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Gravitational Waves and LISA January 11, 2009

Posted by jcconwell in Astronomy, Black Holes, General Relativity.
Tags: , , ,

The AAS meeting in Long Beach this week had many nifty displays. My favorite, since I’m biased toward  general relativity, is the LISA display. LISA stands for Laser Interferometer Space Antenna. Here I am in front of the full scale model of one of three proposed LISA satellites.

The author and a scale model of a LISA satelite

The author and a scale model of a LISA satellite

Now you may wonder why you want an orbiting gravitational wave satellite, especially since we have LIGO (Laser Interferometer Gravitational-Wave Observatory) already taking data. The answer is in the sensitivity diagram below

lisa-ligo_noise_spec1In order to make gravitational radiation you need to have an accelerated mass. The biggest masses with the largest accelerations are colliding black holes and neutron stars. Since most actual collisions are thought to be between orbiting bodies, the frequency of the radiation is related to the orbital frequency = orbits/second.

Now black holes seem to come in two classes. First, stellar mass black holes, created in massive core collapse supernovae. These black holes are around 10 solar masses and have a radius of 30 kilometers (18 miles). The greatest amount of radiation comes just as the two black holes are touching, or merging. The orbital velocities are about the speed of light. and the time to complete one orbit is

(orbital circumference) / velocity = .0006 second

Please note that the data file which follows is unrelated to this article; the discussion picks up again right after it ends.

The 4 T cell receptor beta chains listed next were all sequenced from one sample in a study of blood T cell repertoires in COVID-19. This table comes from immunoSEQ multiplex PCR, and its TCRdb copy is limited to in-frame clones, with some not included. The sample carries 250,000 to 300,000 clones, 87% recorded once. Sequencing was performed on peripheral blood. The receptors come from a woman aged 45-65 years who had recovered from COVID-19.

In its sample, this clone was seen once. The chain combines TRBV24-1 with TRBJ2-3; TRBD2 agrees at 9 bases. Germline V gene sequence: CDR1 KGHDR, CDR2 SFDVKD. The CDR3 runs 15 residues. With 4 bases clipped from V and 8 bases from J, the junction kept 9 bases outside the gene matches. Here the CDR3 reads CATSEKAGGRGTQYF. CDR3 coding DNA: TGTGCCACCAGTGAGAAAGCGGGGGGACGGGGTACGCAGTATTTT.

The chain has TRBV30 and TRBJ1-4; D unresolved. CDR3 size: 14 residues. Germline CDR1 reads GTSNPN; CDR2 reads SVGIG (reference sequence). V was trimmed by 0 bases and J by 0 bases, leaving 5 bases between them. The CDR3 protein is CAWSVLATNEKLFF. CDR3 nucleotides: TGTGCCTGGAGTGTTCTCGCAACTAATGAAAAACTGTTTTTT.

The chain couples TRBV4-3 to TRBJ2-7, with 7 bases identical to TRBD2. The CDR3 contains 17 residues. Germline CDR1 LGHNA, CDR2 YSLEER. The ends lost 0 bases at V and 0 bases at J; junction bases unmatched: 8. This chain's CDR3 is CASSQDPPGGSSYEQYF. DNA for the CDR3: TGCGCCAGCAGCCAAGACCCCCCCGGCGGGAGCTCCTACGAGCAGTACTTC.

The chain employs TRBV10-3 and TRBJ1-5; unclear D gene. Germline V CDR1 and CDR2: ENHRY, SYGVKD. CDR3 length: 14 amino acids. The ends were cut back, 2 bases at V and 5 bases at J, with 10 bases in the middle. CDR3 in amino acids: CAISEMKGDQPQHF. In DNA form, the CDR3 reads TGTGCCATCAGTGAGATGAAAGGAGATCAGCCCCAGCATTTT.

or a frequency of 1600 orbits/second. This about the peak frequency for the radiation from this type of collision. In the diagram above, this frequency band is where LIGO was designed to be the most sensitive.

But there is a second class of black holes, the supermassive holes. These giants are from a million to several billion times the mass of the sun. They seem to form the core in most galaxies, and so when galaxies collide and merge, two orbiting monster black holes will release copious amount of energy. The good news is you can detect this from much further away than the merger of the smaller black holes. The bad news is the frequency.

A two million solar mass hole has a radius of 60 million kilometer and a circumference of about 380 million kilometers. In this case the period for the holes to orbit around each other is much longer

(orbital circumference) / velocity = 126 seconds

or a frequency of .008 orbits/second. A very low frequency, too low to detect on Earth, due earthquakes and seismic activities. This is where the frequency band where  LISA comes in and why you need it in space rather than on Earth.



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